The Silk Road
The Silk Road (丝绸之路) was an ancient commercial route, which wriggled through mountains, lakes and deserts, from China to southern Europe.
The road starts at China’s ancient capital of Chang’an (today’s Xi’an in Shaanxi Province), travelling through the Hexi (Gansu) Corridor, Jade Gate Pass, Yang Pass, Xinjiang, Pamir high plateau, Central Asia, and Western Asia, eventually leading to Europe.
The name "Silk Road" was adopted in the 1970s by German geologist Ferdinand Freiherr von Richthofen for its original use in transporting China’s silks.
The road was paved by the Chinese historic figure Zhang Qian (张骞), who set off for the first time from Chang’an to Xiyu (西域) as an envoy with Emperor Han Wudi (汉武帝)’s order to ally with the western regions in dealing with the challenge of Xiongnu (匈奴), a nomadic group involved in several wars with Zhongyuan (中原), the territory of Emperor Wudi in the Western Han Dynasty (206 BC-24 AD).
Unfortunately, the envoy delegate was discovered by the Xiongnu, and Zhang was held hostage for 11 years before he escaped. He subsequently went back to Chang’an and reported his experience to Emperor Wudi. According to Zhang, people in the western region were no longer willing to fight against Xiongnu, instead, peaceful commercial exchanges became the mainstream.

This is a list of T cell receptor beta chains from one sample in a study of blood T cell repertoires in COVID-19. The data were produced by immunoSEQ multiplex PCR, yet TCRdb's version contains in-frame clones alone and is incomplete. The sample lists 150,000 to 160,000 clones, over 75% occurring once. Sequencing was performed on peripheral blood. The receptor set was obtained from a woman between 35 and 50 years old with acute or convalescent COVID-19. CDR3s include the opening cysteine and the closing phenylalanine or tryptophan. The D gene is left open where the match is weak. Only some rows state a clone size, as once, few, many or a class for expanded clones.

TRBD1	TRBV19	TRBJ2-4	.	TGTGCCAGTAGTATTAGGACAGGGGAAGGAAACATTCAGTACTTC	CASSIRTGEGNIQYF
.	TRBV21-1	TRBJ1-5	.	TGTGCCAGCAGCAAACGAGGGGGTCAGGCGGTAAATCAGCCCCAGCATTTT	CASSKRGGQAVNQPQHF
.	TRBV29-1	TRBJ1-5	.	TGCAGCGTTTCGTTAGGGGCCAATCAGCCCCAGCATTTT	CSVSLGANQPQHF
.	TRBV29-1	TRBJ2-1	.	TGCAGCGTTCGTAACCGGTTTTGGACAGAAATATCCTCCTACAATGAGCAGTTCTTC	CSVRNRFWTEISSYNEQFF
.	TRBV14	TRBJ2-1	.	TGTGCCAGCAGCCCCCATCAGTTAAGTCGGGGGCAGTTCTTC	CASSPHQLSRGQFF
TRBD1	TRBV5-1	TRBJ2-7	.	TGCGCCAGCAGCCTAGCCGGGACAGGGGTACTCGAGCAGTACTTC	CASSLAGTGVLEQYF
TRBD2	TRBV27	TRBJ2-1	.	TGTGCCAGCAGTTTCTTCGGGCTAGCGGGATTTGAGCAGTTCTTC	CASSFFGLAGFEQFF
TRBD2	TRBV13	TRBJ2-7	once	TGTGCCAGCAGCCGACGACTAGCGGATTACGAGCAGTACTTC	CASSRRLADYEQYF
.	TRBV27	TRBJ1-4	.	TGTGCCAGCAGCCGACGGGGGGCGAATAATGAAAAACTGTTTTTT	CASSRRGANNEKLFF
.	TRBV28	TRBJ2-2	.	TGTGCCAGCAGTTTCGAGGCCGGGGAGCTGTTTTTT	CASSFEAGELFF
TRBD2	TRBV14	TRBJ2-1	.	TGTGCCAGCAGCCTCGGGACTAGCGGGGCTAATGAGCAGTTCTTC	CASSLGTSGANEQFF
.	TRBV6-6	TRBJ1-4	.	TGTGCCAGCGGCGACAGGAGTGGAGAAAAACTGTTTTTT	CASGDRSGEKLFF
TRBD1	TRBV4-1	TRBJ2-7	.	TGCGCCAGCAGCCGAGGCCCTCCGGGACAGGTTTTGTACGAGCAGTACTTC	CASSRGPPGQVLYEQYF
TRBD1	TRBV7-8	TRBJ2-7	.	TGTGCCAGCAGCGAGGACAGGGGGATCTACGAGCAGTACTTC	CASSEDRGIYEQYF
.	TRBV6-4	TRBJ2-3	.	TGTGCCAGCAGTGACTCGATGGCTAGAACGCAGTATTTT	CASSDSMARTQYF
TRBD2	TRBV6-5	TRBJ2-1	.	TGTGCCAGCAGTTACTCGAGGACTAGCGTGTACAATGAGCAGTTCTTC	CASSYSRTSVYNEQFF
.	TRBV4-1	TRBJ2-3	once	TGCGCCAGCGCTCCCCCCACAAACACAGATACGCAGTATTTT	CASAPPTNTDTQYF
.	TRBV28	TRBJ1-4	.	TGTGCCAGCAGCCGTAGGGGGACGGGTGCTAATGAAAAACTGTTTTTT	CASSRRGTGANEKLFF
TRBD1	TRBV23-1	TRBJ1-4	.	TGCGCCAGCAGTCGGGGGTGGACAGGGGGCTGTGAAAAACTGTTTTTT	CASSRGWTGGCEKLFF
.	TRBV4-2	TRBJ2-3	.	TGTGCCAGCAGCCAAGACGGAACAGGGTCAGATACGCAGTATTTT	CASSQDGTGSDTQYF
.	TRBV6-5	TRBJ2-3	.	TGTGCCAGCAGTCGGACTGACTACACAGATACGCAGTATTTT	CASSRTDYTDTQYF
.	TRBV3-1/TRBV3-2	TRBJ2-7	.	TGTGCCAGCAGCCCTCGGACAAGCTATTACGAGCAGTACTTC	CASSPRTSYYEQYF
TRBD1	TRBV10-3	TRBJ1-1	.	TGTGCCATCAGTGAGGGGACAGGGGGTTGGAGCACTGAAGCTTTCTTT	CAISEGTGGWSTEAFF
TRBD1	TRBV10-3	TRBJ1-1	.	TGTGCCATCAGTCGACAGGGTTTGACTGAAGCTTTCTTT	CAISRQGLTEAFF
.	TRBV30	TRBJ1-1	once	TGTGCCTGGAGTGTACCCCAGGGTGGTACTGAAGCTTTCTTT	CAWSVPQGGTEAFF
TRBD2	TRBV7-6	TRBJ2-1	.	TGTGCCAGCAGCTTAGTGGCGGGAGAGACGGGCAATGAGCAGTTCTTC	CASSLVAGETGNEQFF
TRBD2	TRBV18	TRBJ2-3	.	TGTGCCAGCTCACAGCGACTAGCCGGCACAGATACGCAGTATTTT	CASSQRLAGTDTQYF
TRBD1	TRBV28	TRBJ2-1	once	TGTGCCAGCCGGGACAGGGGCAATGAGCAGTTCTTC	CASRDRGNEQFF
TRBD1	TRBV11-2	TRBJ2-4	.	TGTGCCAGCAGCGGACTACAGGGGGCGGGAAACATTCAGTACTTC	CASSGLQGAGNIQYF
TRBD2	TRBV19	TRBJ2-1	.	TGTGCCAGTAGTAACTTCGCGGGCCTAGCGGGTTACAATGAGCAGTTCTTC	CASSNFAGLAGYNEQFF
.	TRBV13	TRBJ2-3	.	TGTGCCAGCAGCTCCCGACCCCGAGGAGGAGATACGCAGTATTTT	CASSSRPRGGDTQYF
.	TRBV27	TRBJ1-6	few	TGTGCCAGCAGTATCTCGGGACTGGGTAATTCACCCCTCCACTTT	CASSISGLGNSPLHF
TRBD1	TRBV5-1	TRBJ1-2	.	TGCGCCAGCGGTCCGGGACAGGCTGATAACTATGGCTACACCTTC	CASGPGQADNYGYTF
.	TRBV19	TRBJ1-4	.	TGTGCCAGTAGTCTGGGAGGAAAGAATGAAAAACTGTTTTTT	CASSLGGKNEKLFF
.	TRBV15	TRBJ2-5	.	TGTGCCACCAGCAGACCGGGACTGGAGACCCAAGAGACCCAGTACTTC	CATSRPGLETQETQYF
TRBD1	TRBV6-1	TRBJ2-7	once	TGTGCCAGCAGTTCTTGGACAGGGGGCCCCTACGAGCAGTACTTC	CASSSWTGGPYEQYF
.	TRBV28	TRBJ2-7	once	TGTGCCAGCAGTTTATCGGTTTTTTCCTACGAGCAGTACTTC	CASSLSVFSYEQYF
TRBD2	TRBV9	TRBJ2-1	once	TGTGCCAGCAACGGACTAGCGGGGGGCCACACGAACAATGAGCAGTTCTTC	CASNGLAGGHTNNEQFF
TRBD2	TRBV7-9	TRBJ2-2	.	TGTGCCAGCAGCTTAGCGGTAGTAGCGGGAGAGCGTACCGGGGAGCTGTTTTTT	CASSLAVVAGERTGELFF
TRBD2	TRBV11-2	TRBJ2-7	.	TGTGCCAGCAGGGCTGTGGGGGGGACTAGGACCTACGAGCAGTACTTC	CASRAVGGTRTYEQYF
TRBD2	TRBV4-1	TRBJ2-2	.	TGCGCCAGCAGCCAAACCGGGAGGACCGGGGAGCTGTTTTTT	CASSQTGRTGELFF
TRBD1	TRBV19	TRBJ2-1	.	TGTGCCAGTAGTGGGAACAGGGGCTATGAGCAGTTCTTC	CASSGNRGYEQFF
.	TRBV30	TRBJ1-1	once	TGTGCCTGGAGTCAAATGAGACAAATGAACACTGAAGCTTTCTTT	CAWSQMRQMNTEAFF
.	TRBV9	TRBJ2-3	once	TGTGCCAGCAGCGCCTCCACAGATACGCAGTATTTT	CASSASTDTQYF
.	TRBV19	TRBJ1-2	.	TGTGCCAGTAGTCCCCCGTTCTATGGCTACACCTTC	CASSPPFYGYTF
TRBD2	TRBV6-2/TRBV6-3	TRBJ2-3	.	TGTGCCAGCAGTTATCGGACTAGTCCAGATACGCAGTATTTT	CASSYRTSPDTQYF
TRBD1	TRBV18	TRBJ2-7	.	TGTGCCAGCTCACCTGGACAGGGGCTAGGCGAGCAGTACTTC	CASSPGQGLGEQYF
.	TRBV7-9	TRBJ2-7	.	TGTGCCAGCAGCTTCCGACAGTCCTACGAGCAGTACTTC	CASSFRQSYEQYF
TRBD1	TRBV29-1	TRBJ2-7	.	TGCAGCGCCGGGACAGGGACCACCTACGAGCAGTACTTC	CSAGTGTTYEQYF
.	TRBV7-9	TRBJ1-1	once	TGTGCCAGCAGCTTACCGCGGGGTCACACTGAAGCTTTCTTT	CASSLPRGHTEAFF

In hearing Zhang’s proposal, the Emperor Wudi sent him a second time in 119 AD to Xiyu to establish peaceful relations between the Western Han and the kingdoms in Xiyu. Thus mutual commercial exchanges began between the Chinese and Central Asian peoples.
In 60 AD, the kingdoms in Xiyu began to subordinate to the Eastern Han, which then set up an administration—Xiyu Duhu (西域都护) to take charge of the region. Thus began the era of Xinjiang (basically the territory of Xiyu) composing an integral part of China.
In 73 AD, Ban Chao (班超), another early Chinese diplomat, assumed the role of administrator of Xiyu Duhu and assisted the kingdoms there to oust Xiongnu control of the area. He also sent his envoy Gan Ying (甘英) via the Persian Gulf to the area, approximately the size of today’s Rome, to enhance the commercial and cultural exchanges along the road.
For thousands of years, the road, which formerly carried countless numbers of caravans, fell into silence with the rise of European navigation and China’s gradual isolationism.
Yet, today, the Silk Road has been revitalized due to a reminiscent public which has expressed immense interest in the historic significance of the route and its role in enhancing the relations between China and Central Asian and European countries.
On June 22, 2014, the famous ancient corridor for trade and cultural exchanges was inscribed on the World Heritage list at Doha, capital of Qatar. Jointly submitted by China, Kazakhstan and Kyrgyzstan, the application for adding part of the millennium-old trade route to the UNESCO list was approved by the World Heritage Committee which convened its 38th session in Doha.